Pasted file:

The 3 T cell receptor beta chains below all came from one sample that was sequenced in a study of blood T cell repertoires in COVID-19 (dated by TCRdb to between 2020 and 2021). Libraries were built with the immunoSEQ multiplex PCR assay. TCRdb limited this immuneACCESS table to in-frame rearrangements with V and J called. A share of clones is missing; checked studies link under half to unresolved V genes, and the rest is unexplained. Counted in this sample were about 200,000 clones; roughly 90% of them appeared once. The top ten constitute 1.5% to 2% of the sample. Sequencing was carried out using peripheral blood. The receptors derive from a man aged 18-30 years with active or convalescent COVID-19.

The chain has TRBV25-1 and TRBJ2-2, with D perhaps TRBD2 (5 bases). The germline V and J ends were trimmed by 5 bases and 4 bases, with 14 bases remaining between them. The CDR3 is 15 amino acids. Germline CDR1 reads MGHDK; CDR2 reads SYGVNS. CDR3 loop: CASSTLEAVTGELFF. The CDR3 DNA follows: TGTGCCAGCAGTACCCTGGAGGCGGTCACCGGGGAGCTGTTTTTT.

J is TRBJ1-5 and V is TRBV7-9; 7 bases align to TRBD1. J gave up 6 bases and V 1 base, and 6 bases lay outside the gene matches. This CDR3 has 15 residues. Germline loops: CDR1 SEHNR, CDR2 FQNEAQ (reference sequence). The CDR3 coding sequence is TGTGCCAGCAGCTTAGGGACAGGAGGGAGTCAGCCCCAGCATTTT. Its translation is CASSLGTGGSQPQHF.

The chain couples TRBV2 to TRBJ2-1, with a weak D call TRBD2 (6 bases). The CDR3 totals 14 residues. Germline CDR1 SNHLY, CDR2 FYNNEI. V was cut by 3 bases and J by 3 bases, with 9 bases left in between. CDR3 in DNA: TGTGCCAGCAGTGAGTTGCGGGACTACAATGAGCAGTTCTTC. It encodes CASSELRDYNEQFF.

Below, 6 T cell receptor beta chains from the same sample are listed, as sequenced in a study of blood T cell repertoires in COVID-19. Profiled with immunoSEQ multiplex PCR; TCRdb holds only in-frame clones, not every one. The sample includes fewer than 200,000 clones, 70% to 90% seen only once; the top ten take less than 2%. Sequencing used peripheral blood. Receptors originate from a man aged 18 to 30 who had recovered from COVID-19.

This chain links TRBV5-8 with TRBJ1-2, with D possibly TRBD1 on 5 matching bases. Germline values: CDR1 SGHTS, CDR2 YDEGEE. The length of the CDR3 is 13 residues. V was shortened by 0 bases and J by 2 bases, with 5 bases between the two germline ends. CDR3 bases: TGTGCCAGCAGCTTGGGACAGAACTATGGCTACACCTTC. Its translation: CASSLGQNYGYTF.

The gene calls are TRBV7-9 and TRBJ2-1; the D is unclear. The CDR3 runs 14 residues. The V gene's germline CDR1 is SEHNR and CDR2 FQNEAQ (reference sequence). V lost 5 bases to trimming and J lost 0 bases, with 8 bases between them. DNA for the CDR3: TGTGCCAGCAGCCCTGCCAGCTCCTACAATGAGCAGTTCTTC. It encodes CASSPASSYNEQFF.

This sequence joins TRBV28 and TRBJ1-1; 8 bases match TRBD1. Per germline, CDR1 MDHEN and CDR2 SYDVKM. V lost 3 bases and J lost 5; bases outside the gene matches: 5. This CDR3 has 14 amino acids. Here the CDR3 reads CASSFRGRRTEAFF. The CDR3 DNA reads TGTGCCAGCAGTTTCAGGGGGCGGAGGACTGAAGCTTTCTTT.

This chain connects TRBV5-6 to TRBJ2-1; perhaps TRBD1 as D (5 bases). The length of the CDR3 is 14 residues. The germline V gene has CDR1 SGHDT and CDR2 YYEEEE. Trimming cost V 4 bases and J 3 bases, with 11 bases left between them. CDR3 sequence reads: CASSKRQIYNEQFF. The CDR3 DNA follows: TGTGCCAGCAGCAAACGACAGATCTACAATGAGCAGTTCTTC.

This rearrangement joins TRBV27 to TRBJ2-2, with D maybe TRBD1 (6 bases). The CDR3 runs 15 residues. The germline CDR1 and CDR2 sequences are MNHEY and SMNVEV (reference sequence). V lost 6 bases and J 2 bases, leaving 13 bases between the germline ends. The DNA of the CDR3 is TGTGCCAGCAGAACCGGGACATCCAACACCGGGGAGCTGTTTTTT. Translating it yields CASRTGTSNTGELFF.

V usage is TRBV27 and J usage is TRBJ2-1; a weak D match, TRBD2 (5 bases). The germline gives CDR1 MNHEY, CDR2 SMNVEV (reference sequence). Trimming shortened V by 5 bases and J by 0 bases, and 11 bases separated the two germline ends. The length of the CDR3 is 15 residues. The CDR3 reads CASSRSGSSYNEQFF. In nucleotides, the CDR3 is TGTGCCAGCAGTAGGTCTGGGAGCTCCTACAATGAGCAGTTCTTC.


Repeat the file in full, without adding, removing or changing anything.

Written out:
The 3 T cell receptor beta chains below all came from one sample that was sequenced in a study of blood T cell repertoires in COVID-19 (dated by TCRdb to between 2020 and 2021). Libraries were built with the immunoSEQ multiplex PCR assay. TCRdb limited this immuneACCESS table to in-frame rearrangements with V and J called. A share of clones is missing; checked studies link under half to unresolved V genes, and the rest is unexplained. Counted in this sample were about 200,000 clones; roughly 90% of them appeared once. The top ten constitute 1.5% to 2% of the sample. Sequencing was carried out using peripheral blood. The receptors derive from a man aged 18-30 years with active or convalescent COVID-19.

The chain has TRBV25-1 and TRBJ2-2, with D perhaps TRBD2 (5 bases). The germline V and J ends were trimmed by 5 bases and 4 bases, with 14 bases remaining between them. The CDR3 is 15 amino acids. Germline CDR1 reads MGHDK; CDR2 reads SYGVNS. CDR3 loop: CASSTLEAVTGELFF. The CDR3 DNA follows: TGTGCCAGCAGTACCCTGGAGGCGGTCACCGGGGAGCTGTTTTTT.

J is TRBJ1-5 and V is TRBV7-9; 7 bases align to TRBD1. J gave up 6 bases and V 1 base, and 6 bases lay outside the gene matches. This CDR3 has 15 residues. Germline loops: CDR1 SEHNR, CDR2 FQNEAQ (reference sequence). The CDR3 coding sequence is TGTGCCAGCAGCTTAGGGACAGGAGGGAGTCAGCCCCAGCATTTT. Its translation is CASSLGTGGSQPQHF.

The chain couples TRBV2 to TRBJ2-1, with a weak D call TRBD2 (6 bases). The CDR3 totals 14 residues. Germline CDR1 SNHLY, CDR2 FYNNEI. V was cut by 3 bases and J by 3 bases, with 9 bases left in between. CDR3 in DNA: TGTGCCAGCAGTGAGTTGCGGGACTACAATGAGCAGTTCTTC. It encodes CASSELRDYNEQFF.

Below, 6 T cell receptor beta chains from the same sample are listed, as sequenced in a study of blood T cell repertoires in COVID-19. Profiled with immunoSEQ multiplex PCR; TCRdb holds only in-frame clones, not every one. The sample includes fewer than 200,000 clones, 70% to 90% seen only once; the top ten take less than 2%. Sequencing used peripheral blood. Receptors originate from a man aged 18 to 30 who had recovered from COVID-19.

This chain links TRBV5-8 with TRBJ1-2, with D possibly TRBD1 on 5 matching bases. Germline values: CDR1 SGHTS, CDR2 YDEGEE. The length of the CDR3 is 13 residues. V was shortened by 0 bases and J by 2 bases, with 5 bases between the two germline ends. CDR3 bases: TGTGCCAGCAGCTTGGGACAGAACTATGGCTACACCTTC. Its translation: CASSLGQNYGYTF.

The gene calls are TRBV7-9 and TRBJ2-1; the D is unclear. The CDR3 runs 14 residues. The V gene's germline CDR1 is SEHNR and CDR2 FQNEAQ (reference sequence). V lost 5 bases to trimming and J lost 0 bases, with 8 bases between them. DNA for the CDR3: TGTGCCAGCAGCCCTGCCAGCTCCTACAATGAGCAGTTCTTC. It encodes CASSPASSYNEQFF.

This sequence joins TRBV28 and TRBJ1-1; 8 bases match TRBD1. Per germline, CDR1 MDHEN and CDR2 SYDVKM. V lost 3 bases and J lost 5; bases outside the gene matches: 5. This CDR3 has 14 amino acids. Here the CDR3 reads CASSFRGRRTEAFF. The CDR3 DNA reads TGTGCCAGCAGTTTCAGGGGGCGGAGGACTGAAGCTTTCTTT.

This chain connects TRBV5-6 to TRBJ2-1; perhaps TRBD1 as D (5 bases). The length of the CDR3 is 14 residues. The germline V gene has CDR1 SGHDT and CDR2 YYEEEE. Trimming cost V 4 bases and J 3 bases, with 11 bases left between them. CDR3 sequence reads: CASSKRQIYNEQFF. The CDR3 DNA follows: TGTGCCAGCAGCAAACGACAGATCTACAATGAGCAGTTCTTC.

This rearrangement joins TRBV27 to TRBJ2-2, with D maybe TRBD1 (6 bases). The CDR3 runs 15 residues. The germline CDR1 and CDR2 sequences are MNHEY and SMNVEV (reference sequence). V lost 6 bases and J 2 bases, leaving 13 bases between the germline ends. The DNA of the CDR3 is TGTGCCAGCAGAACCGGGACATCCAACACCGGGGAGCTGTTTTTT. Translating it yields CASRTGTSNTGELFF.

V usage is TRBV27 and J usage is TRBJ2-1; a weak D match, TRBD2 (5 bases). The germline gives CDR1 MNHEY, CDR2 SMNVEV (reference sequence). Trimming shortened V by 5 bases and J by 0 bases, and 11 bases separated the two germline ends. The length of the CDR3 is 15 residues. The CDR3 reads CASSRSGSSYNEQFF. In nucleotides, the CDR3 is TGTGCCAGCAGTAGGTCTGGGAGCTCCTACAATGAGCAGTTCTTC.